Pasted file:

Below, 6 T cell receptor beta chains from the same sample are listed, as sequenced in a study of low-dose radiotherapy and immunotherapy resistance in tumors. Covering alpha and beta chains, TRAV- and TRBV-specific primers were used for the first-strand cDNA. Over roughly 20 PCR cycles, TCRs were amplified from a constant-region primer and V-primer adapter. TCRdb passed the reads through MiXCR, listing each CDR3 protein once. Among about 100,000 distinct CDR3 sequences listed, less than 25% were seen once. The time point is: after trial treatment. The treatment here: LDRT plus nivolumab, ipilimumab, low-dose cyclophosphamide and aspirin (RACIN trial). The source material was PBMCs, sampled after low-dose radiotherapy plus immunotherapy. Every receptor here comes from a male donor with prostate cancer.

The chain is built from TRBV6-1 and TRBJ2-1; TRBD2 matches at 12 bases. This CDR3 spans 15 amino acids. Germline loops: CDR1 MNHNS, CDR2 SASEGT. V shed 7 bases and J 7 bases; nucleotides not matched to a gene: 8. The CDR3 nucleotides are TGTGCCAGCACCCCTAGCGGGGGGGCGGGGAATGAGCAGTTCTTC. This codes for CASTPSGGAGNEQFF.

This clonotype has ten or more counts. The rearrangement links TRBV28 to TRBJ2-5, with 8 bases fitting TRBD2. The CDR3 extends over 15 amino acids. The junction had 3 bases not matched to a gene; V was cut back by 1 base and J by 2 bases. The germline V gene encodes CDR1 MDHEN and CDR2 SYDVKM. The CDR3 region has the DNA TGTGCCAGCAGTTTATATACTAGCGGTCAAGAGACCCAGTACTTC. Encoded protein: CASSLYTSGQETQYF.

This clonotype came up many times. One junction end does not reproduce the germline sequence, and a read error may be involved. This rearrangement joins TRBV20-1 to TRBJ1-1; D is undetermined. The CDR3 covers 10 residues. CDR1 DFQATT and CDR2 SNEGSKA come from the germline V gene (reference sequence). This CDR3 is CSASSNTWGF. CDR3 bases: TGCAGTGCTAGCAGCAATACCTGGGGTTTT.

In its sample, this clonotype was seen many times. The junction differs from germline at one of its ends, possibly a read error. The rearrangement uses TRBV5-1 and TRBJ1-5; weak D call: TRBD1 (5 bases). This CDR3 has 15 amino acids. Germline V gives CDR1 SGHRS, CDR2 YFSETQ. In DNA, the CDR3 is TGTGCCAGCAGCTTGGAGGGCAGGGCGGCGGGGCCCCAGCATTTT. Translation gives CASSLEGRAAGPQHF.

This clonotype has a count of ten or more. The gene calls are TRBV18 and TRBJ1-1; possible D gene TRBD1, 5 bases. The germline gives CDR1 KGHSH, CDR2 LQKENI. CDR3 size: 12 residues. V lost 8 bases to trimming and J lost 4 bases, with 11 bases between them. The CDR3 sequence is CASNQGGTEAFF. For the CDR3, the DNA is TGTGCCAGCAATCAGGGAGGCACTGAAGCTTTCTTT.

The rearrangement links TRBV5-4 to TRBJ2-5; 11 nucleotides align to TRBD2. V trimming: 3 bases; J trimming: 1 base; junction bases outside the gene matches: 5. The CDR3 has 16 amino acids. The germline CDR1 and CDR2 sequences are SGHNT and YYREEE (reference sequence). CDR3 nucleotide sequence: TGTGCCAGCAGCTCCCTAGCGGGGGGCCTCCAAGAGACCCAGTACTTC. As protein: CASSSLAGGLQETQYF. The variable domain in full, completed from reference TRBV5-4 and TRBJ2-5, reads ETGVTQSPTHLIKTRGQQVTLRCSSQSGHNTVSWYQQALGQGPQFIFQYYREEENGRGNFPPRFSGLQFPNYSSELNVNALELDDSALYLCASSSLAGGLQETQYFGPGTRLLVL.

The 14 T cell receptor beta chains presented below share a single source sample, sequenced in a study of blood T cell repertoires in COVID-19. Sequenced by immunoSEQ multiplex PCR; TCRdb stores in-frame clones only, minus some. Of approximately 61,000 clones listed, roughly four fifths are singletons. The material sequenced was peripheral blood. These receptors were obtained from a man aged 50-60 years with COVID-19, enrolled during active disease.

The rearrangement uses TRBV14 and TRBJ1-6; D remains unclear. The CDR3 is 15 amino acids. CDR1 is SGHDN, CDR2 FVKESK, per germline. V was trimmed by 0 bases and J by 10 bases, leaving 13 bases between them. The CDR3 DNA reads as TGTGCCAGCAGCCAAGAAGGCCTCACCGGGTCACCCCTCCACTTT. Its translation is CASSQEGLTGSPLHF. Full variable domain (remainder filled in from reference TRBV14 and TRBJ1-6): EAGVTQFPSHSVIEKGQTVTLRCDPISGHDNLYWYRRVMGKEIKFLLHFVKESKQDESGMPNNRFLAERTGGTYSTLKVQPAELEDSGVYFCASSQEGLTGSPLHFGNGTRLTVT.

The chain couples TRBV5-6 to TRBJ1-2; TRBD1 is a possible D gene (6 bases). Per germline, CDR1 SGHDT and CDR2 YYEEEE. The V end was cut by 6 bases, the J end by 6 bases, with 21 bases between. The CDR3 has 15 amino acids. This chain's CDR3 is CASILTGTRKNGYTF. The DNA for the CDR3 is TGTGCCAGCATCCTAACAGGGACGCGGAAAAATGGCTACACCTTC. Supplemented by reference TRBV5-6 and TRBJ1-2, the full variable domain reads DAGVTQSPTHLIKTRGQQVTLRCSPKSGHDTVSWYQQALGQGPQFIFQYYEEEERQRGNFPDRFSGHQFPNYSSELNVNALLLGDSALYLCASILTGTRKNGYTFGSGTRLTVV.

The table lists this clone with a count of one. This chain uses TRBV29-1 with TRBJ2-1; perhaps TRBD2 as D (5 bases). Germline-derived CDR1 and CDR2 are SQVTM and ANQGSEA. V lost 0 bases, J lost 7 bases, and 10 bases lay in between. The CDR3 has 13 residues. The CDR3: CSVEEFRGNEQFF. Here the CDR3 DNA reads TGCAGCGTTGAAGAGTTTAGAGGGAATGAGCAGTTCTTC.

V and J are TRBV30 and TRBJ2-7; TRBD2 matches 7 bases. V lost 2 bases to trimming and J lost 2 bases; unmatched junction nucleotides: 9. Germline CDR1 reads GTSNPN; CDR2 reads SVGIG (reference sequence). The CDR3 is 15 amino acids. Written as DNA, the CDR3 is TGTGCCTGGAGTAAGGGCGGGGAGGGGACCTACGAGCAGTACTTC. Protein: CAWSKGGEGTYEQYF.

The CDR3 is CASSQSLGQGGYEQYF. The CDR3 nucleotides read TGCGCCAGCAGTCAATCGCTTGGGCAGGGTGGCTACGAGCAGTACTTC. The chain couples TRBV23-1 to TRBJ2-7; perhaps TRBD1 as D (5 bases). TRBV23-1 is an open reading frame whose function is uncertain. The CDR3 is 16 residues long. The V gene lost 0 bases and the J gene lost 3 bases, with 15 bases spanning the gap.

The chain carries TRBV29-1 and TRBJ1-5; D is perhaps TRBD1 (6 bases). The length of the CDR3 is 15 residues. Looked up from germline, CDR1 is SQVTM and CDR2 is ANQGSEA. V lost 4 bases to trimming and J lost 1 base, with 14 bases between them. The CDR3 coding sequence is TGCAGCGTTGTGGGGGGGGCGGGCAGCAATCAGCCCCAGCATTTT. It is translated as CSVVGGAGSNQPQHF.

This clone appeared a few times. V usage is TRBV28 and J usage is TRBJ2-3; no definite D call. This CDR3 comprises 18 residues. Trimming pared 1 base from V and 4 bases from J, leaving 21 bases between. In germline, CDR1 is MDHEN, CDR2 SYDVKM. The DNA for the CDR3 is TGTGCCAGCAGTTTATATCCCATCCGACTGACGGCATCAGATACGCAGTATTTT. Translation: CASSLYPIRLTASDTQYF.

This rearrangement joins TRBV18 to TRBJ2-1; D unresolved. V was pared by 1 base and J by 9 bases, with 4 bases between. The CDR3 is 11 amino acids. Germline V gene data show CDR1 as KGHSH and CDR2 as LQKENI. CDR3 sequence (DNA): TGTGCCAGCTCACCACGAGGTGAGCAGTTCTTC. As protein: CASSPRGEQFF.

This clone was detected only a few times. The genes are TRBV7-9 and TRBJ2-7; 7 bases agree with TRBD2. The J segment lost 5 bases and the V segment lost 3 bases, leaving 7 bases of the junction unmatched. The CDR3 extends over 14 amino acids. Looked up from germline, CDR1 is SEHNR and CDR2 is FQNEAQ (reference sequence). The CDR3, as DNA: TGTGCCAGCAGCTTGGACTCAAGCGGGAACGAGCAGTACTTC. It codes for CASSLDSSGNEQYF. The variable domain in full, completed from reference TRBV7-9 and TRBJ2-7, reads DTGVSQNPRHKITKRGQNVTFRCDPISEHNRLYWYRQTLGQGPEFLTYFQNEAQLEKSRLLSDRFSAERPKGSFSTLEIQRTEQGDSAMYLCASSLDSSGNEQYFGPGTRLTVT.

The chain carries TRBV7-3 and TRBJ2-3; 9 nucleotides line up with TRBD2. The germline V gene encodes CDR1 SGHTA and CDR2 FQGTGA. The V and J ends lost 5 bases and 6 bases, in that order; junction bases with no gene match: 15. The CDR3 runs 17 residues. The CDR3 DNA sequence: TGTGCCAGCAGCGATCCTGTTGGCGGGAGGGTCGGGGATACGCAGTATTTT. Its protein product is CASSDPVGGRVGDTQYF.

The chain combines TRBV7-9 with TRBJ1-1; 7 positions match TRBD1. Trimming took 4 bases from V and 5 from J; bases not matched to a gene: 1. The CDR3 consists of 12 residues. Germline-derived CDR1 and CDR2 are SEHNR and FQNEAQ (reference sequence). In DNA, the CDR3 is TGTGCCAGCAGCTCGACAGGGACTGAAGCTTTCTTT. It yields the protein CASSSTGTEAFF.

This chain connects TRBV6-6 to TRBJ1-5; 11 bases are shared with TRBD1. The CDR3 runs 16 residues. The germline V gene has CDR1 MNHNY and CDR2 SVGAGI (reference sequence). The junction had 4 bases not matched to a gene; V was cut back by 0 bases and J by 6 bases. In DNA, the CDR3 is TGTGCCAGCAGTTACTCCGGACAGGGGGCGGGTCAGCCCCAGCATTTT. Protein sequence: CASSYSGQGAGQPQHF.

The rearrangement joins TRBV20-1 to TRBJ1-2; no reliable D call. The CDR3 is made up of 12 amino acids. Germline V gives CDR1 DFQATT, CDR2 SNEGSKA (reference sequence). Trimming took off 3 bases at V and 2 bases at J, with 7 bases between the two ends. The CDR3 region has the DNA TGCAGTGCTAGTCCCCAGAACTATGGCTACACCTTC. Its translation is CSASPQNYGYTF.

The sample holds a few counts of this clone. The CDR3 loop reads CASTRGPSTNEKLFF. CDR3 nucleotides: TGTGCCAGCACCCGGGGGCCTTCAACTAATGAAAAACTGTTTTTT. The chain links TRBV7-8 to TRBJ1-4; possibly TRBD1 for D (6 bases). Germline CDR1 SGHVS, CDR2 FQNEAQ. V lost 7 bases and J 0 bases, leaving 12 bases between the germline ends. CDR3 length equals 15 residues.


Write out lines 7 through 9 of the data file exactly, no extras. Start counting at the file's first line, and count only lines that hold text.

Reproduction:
The rearrangement links TRBV5-4 to TRBJ2-5; 11 nucleotides align to TRBD2. V trimming: 3 bases; J trimming: 1 base; junction bases outside the gene matches: 5. The CDR3 has 16 amino acids. The germline CDR1 and CDR2 sequences are SGHNT and YYREEE (reference sequence). CDR3 nucleotide sequence: TGTGCCAGCAGCTCCCTAGCGGGGGGCCTCCAAGAGACCCAGTACTTC. As protein: CASSSLAGGLQETQYF. The variable domain in full, completed from reference TRBV5-4 and TRBJ2-5, reads ETGVTQSPTHLIKTRGQQVTLRCSSQSGHNTVSWYQQALGQGPQFIFQYYREEENGRGNFPPRFSGLQFPNYSSELNVNALELDDSALYLCASSSLAGGLQETQYFGPGTRLLVL.

The 14 T cell receptor beta chains presented below share a single source sample, sequenced in a study of blood T cell repertoires in COVID-19. Sequenced by immunoSEQ multiplex PCR; TCRdb stores in-frame clones only, minus some. Of approximately 61,000 clones listed, roughly four fifths are singletons. The material sequenced was peripheral blood. These receptors were obtained from a man aged 50-60 years with COVID-19, enrolled during active disease.

The rearrangement uses TRBV14 and TRBJ1-6; D remains unclear. The CDR3 is 15 amino acids. CDR1 is SGHDN, CDR2 FVKESK, per germline. V was trimmed by 0 bases and J by 10 bases, leaving 13 bases between them. The CDR3 DNA reads as TGTGCCAGCAGCCAAGAAGGCCTCACCGGGTCACCCCTCCACTTT. Its translation is CASSQEGLTGSPLHF. Full variable domain (remainder filled in from reference TRBV14 and TRBJ1-6): EAGVTQFPSHSVIEKGQTVTLRCDPISGHDNLYWYRRVMGKEIKFLLHFVKESKQDESGMPNNRFLAERTGGTYSTLKVQPAELEDSGVYFCASSQEGLTGSPLHFGNGTRLTVT.